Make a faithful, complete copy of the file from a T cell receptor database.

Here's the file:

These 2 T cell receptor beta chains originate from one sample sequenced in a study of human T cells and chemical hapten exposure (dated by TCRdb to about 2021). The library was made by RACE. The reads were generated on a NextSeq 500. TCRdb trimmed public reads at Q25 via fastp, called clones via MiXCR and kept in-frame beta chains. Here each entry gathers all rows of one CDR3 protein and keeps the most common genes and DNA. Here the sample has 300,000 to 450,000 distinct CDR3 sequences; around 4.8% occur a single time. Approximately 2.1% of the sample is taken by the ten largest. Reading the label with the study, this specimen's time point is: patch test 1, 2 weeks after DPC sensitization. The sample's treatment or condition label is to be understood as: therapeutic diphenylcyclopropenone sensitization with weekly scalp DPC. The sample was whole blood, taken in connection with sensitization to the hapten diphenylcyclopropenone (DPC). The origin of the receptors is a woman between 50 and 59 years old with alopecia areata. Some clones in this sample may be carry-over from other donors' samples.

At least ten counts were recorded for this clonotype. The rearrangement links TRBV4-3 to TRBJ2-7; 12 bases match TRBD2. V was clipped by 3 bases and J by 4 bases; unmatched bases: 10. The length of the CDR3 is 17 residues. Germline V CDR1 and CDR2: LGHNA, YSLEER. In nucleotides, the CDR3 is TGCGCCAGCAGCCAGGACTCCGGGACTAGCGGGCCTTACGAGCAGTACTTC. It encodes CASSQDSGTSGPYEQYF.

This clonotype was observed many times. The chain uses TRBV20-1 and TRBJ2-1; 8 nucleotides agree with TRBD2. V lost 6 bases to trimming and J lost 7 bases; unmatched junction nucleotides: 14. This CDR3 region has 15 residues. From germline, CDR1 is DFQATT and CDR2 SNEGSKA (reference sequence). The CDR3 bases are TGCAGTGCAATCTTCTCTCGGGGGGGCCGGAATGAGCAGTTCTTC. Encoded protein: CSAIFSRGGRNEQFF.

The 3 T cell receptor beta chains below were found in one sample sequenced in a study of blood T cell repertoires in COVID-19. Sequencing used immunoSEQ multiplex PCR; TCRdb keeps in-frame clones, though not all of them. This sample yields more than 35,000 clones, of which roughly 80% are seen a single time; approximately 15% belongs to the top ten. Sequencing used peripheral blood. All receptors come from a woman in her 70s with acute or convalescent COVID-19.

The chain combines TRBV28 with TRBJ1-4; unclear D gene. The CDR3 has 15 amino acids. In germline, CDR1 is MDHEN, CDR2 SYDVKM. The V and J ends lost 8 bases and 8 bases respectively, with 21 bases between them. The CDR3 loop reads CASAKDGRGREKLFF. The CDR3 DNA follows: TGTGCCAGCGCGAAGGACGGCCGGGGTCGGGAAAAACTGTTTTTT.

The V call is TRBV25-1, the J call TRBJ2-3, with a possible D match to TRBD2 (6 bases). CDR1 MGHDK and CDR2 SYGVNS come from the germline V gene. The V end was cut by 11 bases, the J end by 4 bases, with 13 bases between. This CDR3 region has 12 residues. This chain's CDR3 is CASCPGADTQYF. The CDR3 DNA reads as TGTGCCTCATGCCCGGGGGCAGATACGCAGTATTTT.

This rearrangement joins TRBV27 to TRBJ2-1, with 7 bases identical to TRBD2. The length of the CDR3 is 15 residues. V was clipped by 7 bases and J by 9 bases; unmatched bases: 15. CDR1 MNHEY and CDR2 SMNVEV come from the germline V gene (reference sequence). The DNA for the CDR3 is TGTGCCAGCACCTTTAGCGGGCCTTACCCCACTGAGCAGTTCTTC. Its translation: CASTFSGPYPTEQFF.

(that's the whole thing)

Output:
These 2 T cell receptor beta chains originate from one sample sequenced in a study of human T cells and chemical hapten exposure (dated by TCRdb to about 2021). The library was made by RACE. The reads were generated on a NextSeq 500. TCRdb trimmed public reads at Q25 via fastp, called clones via MiXCR and kept in-frame beta chains. Here each entry gathers all rows of one CDR3 protein and keeps the most common genes and DNA. Here the sample has 300,000 to 450,000 distinct CDR3 sequences; around 4.8% occur a single time. Approximately 2.1% of the sample is taken by the ten largest. Reading the label with the study, this specimen's time point is: patch test 1, 2 weeks after DPC sensitization. The sample's treatment or condition label is to be understood as: therapeutic diphenylcyclopropenone sensitization with weekly scalp DPC. The sample was whole blood, taken in connection with sensitization to the hapten diphenylcyclopropenone (DPC). The origin of the receptors is a woman between 50 and 59 years old with alopecia areata. Some clones in this sample may be carry-over from other donors' samples.

At least ten counts were recorded for this clonotype. The rearrangement links TRBV4-3 to TRBJ2-7; 12 bases match TRBD2. V was clipped by 3 bases and J by 4 bases; unmatched bases: 10. The length of the CDR3 is 17 residues. Germline V CDR1 and CDR2: LGHNA, YSLEER. In nucleotides, the CDR3 is TGCGCCAGCAGCCAGGACTCCGGGACTAGCGGGCCTTACGAGCAGTACTTC. It encodes CASSQDSGTSGPYEQYF.

This clonotype was observed many times. The chain uses TRBV20-1 and TRBJ2-1; 8 nucleotides agree with TRBD2. V lost 6 bases to trimming and J lost 7 bases; unmatched junction nucleotides: 14. This CDR3 region has 15 residues. From germline, CDR1 is DFQATT and CDR2 SNEGSKA (reference sequence). The CDR3 bases are TGCAGTGCAATCTTCTCTCGGGGGGGCCGGAATGAGCAGTTCTTC. Encoded protein: CSAIFSRGGRNEQFF.

The 3 T cell receptor beta chains below were found in one sample sequenced in a study of blood T cell repertoires in COVID-19. Sequencing used immunoSEQ multiplex PCR; TCRdb keeps in-frame clones, though not all of them. This sample yields more than 35,000 clones, of which roughly 80% are seen a single time; approximately 15% belongs to the top ten. Sequencing used peripheral blood. All receptors come from a woman in her 70s with acute or convalescent COVID-19.

The chain combines TRBV28 with TRBJ1-4; unclear D gene. The CDR3 has 15 amino acids. In germline, CDR1 is MDHEN, CDR2 SYDVKM. The V and J ends lost 8 bases and 8 bases respectively, with 21 bases between them. The CDR3 loop reads CASAKDGRGREKLFF. The CDR3 DNA follows: TGTGCCAGCGCGAAGGACGGCCGGGGTCGGGAAAAACTGTTTTTT.

The V call is TRBV25-1, the J call TRBJ2-3, with a possible D match to TRBD2 (6 bases). CDR1 MGHDK and CDR2 SYGVNS come from the germline V gene. The V end was cut by 11 bases, the J end by 4 bases, with 13 bases between. This CDR3 region has 12 residues. This chain's CDR3 is CASCPGADTQYF. The CDR3 DNA reads as TGTGCCTCATGCCCGGGGGCAGATACGCAGTATTTT.

This rearrangement joins TRBV27 to TRBJ2-1, with 7 bases identical to TRBD2. The length of the CDR3 is 15 residues. V was clipped by 7 bases and J by 9 bases; unmatched bases: 15. CDR1 MNHEY and CDR2 SMNVEV come from the germline V gene (reference sequence). The DNA for the CDR3 is TGTGCCAGCACCTTTAGCGGGCCTTACCCCACTGAGCAGTTCTTC. Its translation: CASTFSGPYPTEQFF.